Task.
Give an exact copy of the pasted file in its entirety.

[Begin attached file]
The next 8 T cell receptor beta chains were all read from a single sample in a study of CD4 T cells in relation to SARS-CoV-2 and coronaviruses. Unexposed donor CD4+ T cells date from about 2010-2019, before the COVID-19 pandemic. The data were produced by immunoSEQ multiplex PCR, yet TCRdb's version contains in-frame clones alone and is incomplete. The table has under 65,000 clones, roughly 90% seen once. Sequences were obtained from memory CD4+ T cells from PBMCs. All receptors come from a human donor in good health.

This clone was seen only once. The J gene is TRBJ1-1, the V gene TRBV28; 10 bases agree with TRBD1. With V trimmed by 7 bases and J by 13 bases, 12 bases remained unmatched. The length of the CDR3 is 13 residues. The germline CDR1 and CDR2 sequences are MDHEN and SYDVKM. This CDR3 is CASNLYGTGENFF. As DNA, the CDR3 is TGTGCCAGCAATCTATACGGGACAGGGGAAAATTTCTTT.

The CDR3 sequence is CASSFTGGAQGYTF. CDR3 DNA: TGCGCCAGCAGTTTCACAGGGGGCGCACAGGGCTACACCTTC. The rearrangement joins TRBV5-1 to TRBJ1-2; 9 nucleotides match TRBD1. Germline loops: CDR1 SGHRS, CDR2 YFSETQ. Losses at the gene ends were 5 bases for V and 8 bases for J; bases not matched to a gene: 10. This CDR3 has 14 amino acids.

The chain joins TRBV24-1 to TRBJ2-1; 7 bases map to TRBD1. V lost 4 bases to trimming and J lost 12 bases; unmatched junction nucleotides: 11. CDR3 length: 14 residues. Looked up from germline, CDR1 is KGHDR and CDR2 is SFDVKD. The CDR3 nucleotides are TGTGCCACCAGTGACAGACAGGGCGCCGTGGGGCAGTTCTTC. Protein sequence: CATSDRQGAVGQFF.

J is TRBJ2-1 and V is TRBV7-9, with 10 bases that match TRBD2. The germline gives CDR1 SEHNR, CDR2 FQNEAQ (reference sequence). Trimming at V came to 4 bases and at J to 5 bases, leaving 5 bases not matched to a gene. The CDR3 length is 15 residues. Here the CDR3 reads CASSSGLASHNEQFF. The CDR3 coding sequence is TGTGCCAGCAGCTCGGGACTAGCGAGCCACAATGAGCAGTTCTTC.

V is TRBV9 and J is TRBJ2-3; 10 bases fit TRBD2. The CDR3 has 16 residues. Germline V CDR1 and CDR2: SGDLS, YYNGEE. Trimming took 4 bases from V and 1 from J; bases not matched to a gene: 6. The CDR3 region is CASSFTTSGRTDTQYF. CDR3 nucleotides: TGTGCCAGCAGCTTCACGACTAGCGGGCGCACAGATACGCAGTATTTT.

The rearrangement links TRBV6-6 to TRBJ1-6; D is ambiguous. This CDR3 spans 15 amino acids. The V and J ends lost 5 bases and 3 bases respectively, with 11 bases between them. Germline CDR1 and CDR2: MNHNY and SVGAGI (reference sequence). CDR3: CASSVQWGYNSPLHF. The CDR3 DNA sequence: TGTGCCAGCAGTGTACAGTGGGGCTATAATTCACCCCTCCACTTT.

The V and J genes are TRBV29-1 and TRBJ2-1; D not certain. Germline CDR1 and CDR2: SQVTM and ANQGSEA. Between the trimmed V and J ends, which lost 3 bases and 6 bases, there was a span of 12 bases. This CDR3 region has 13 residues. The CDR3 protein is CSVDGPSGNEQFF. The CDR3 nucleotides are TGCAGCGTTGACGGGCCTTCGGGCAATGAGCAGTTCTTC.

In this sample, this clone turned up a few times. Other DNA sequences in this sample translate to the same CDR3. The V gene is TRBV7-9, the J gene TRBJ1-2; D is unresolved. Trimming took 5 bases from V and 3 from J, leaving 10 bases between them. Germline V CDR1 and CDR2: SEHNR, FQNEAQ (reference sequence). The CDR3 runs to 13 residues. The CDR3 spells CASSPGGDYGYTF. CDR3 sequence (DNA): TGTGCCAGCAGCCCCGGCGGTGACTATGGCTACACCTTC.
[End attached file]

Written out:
The next 8 T cell receptor beta chains were all read from a single sample in a study of CD4 T cells in relation to SARS-CoV-2 and coronaviruses. Unexposed donor CD4+ T cells date from about 2010-2019, before the COVID-19 pandemic. The data were produced by immunoSEQ multiplex PCR, yet TCRdb's version contains in-frame clones alone and is incomplete. The table has under 65,000 clones, roughly 90% seen once. Sequences were obtained from memory CD4+ T cells from PBMCs. All receptors come from a human donor in good health.

This clone was seen only once. The J gene is TRBJ1-1, the V gene TRBV28; 10 bases agree with TRBD1. With V trimmed by 7 bases and J by 13 bases, 12 bases remained unmatched. The length of the CDR3 is 13 residues. The germline CDR1 and CDR2 sequences are MDHEN and SYDVKM. This CDR3 is CASNLYGTGENFF. As DNA, the CDR3 is TGTGCCAGCAATCTATACGGGACAGGGGAAAATTTCTTT.

The CDR3 sequence is CASSFTGGAQGYTF. CDR3 DNA: TGCGCCAGCAGTTTCACAGGGGGCGCACAGGGCTACACCTTC. The rearrangement joins TRBV5-1 to TRBJ1-2; 9 nucleotides match TRBD1. Germline loops: CDR1 SGHRS, CDR2 YFSETQ. Losses at the gene ends were 5 bases for V and 8 bases for J; bases not matched to a gene: 10. This CDR3 has 14 amino acids.

The chain joins TRBV24-1 to TRBJ2-1; 7 bases map to TRBD1. V lost 4 bases to trimming and J lost 12 bases; unmatched junction nucleotides: 11. CDR3 length: 14 residues. Looked up from germline, CDR1 is KGHDR and CDR2 is SFDVKD. The CDR3 nucleotides are TGTGCCACCAGTGACAGACAGGGCGCCGTGGGGCAGTTCTTC. Protein sequence: CATSDRQGAVGQFF.

J is TRBJ2-1 and V is TRBV7-9, with 10 bases that match TRBD2. The germline gives CDR1 SEHNR, CDR2 FQNEAQ (reference sequence). Trimming at V came to 4 bases and at J to 5 bases, leaving 5 bases not matched to a gene. The CDR3 length is 15 residues. Here the CDR3 reads CASSSGLASHNEQFF. The CDR3 coding sequence is TGTGCCAGCAGCTCGGGACTAGCGAGCCACAATGAGCAGTTCTTC.

V is TRBV9 and J is TRBJ2-3; 10 bases fit TRBD2. The CDR3 has 16 residues. Germline V CDR1 and CDR2: SGDLS, YYNGEE. Trimming took 4 bases from V and 1 from J; bases not matched to a gene: 6. The CDR3 region is CASSFTTSGRTDTQYF. CDR3 nucleotides: TGTGCCAGCAGCTTCACGACTAGCGGGCGCACAGATACGCAGTATTTT.

The rearrangement links TRBV6-6 to TRBJ1-6; D is ambiguous. This CDR3 spans 15 amino acids. The V and J ends lost 5 bases and 3 bases respectively, with 11 bases between them. Germline CDR1 and CDR2: MNHNY and SVGAGI (reference sequence). CDR3: CASSVQWGYNSPLHF. The CDR3 DNA sequence: TGTGCCAGCAGTGTACAGTGGGGCTATAATTCACCCCTCCACTTT.

The V and J genes are TRBV29-1 and TRBJ2-1; D not certain. Germline CDR1 and CDR2: SQVTM and ANQGSEA. Between the trimmed V and J ends, which lost 3 bases and 6 bases, there was a span of 12 bases. This CDR3 region has 13 residues. The CDR3 protein is CSVDGPSGNEQFF. The CDR3 nucleotides are TGCAGCGTTGACGGGCCTTCGGGCAATGAGCAGTTCTTC.

In this sample, this clone turned up a few times. Other DNA sequences in this sample translate to the same CDR3. The V gene is TRBV7-9, the J gene TRBJ1-2; D is unresolved. Trimming took 5 bases from V and 3 from J, leaving 10 bases between them. Germline V CDR1 and CDR2: SEHNR, FQNEAQ (reference sequence). The CDR3 runs to 13 residues. The CDR3 spells CASSPGGDYGYTF. CDR3 sequence (DNA): TGTGCCAGCAGCCCCGGCGGTGACTATGGCTACACCTTC.